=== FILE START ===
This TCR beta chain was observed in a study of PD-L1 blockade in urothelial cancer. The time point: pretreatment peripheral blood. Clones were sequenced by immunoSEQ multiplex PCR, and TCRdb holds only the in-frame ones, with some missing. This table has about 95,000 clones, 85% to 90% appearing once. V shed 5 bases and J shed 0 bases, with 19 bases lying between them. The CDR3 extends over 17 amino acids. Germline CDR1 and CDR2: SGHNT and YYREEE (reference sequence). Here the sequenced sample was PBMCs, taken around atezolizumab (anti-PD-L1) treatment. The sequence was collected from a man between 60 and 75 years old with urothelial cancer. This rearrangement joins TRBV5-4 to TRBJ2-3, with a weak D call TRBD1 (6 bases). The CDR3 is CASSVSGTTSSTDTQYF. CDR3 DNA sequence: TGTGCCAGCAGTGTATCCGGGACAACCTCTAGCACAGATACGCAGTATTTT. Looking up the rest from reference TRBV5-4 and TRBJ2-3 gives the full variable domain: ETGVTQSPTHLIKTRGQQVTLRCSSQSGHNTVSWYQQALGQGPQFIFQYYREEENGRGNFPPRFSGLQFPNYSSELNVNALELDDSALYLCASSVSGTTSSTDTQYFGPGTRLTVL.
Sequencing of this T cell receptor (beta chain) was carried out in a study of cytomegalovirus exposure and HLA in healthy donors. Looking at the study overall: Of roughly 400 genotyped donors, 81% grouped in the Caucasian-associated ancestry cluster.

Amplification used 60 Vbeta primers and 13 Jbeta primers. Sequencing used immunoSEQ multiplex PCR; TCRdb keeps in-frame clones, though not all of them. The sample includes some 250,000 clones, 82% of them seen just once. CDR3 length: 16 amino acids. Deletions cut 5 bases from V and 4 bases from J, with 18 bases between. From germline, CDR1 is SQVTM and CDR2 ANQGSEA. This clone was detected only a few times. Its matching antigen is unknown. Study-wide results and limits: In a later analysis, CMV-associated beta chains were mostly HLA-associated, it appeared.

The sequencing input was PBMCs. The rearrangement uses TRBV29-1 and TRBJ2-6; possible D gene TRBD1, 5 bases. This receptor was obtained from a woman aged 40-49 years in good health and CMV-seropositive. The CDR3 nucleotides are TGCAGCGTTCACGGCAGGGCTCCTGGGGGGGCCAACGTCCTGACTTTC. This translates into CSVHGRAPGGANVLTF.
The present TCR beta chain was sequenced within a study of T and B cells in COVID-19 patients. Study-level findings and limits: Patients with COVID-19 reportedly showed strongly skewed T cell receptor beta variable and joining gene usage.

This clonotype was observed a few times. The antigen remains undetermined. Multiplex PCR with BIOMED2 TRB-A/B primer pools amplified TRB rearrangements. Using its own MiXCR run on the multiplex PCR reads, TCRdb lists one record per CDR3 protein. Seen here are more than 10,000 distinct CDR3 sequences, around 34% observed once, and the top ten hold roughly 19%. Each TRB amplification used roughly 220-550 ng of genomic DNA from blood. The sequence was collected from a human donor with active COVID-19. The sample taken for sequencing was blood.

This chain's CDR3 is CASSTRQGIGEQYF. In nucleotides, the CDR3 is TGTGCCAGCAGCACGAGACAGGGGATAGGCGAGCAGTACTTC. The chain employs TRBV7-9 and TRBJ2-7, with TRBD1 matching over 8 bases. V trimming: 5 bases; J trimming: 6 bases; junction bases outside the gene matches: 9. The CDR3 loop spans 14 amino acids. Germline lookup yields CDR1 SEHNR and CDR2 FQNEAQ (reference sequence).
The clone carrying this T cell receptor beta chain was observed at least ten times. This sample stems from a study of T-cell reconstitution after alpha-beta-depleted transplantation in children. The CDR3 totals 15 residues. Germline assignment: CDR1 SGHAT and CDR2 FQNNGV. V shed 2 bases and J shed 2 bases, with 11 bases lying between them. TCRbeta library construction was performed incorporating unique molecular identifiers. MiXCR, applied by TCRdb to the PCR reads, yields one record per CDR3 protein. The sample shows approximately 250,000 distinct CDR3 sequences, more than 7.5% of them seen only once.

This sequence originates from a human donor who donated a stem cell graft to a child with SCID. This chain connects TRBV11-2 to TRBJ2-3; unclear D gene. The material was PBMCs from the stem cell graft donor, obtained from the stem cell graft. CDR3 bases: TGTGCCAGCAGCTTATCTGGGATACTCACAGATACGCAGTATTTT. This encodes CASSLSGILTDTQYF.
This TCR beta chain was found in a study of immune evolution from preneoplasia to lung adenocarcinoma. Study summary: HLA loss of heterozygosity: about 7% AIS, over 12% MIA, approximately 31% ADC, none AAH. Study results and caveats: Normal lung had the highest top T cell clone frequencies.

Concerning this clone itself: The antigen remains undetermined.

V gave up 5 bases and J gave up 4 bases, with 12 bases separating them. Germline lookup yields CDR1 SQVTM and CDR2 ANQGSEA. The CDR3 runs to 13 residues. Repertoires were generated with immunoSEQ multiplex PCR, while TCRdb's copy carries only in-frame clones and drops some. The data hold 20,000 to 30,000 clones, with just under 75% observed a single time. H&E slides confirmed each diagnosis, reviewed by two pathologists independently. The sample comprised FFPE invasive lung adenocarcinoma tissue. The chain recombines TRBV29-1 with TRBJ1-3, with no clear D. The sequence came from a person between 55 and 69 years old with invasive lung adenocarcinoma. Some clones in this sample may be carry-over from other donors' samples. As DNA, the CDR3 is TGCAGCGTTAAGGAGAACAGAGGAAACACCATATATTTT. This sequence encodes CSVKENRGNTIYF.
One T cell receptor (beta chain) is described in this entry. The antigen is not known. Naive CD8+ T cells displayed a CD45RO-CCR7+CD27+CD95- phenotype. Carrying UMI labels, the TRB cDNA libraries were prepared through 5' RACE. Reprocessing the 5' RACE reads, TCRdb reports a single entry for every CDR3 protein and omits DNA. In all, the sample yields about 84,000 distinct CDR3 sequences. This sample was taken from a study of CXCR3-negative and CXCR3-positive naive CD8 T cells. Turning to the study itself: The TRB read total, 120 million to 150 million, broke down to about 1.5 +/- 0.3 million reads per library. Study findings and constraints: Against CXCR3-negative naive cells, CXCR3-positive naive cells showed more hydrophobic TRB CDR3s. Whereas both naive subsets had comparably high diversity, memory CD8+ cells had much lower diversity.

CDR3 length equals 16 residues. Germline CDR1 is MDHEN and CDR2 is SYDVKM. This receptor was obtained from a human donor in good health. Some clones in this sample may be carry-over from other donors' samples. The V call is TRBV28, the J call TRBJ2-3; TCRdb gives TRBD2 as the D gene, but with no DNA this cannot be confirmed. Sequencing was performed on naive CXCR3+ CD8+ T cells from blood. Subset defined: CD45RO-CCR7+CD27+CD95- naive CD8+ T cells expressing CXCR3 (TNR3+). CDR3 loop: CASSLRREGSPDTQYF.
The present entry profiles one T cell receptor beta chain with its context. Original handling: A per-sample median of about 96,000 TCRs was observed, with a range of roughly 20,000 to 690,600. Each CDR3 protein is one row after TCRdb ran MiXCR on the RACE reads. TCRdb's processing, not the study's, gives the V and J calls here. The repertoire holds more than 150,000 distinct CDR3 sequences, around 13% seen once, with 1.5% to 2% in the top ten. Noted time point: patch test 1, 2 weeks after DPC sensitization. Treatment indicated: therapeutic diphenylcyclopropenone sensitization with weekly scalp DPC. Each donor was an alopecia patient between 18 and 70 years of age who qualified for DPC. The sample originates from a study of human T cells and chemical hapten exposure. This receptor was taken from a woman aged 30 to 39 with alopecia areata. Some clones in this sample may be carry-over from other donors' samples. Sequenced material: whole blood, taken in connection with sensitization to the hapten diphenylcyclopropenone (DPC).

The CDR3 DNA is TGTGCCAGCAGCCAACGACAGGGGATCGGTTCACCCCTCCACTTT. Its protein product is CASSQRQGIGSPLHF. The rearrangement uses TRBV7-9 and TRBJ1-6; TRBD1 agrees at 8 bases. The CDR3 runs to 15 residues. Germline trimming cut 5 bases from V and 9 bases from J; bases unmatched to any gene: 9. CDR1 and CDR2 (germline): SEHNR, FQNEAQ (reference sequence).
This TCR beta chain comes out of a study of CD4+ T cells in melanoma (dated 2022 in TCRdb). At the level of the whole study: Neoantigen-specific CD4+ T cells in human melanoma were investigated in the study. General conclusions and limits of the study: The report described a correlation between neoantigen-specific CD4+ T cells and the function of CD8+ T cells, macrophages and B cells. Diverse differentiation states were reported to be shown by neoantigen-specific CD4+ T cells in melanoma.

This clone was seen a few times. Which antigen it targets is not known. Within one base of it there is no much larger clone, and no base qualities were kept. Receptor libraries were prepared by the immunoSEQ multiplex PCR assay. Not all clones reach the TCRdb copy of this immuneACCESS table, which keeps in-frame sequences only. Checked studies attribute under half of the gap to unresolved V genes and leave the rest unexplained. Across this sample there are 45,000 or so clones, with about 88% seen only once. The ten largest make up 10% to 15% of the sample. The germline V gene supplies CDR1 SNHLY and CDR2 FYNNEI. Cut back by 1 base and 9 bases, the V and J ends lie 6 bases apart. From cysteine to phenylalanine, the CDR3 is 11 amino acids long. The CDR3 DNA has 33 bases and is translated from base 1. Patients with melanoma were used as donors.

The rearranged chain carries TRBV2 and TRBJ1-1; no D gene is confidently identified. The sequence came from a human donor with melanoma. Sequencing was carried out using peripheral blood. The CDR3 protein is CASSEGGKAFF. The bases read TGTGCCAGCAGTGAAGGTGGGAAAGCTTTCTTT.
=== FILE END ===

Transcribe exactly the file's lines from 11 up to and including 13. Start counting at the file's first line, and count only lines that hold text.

Concerning this clone itself: The antigen remains undetermined.

V gave up 5 bases and J gave up 4 bases, with 12 bases separating them. Germline lookup yields CDR1 SQVTM and CDR2 ANQGSEA. The CDR3 runs to 13 residues. Repertoires were generated with immunoSEQ multiplex PCR, while TCRdb's copy carries only in-frame clones and drops some. The data hold 20,000 to 30,000 clones, with just under 75% observed a single time. H&E slides confirmed each diagnosis, reviewed by two pathologists independently. The sample comprised FFPE invasive lung adenocarcinoma tissue. The chain recombines TRBV29-1 with TRBJ1-3, with no clear D. The sequence came from a person between 55 and 69 years old with invasive lung adenocarcinoma. Some clones in this sample may be carry-over from other donors' samples. As DNA, the CDR3 is TGCAGCGTTAAGGAGAACAGAGGAAACACCATATATTTT. This sequence encodes CSVKENRGNTIYF.
One T cell receptor (beta chain) is described in this entry. The antigen is not known. Naive CD8+ T cells displayed a CD45RO-CCR7+CD27+CD95- phenotype. Carrying UMI labels, the TRB cDNA libraries were prepared through 5' RACE. Reprocessing the 5' RACE reads, TCRdb reports a single entry for every CDR3 protein and omits DNA. In all, the sample yields about 84,000 distinct CDR3 sequences. This sample was taken from a study of CXCR3-negative and CXCR3-positive naive CD8 T cells. Turning to the study itself: The TRB read total, 120 million to 150 million, broke down to about 1.5 +/- 0.3 million reads per library. Study findings and constraints: Against CXCR3-negative naive cells, CXCR3-positive naive cells showed more hydrophobic TRB CDR3s. Whereas both naive subsets had comparably high diversity, memory CD8+ cells had much lower diversity.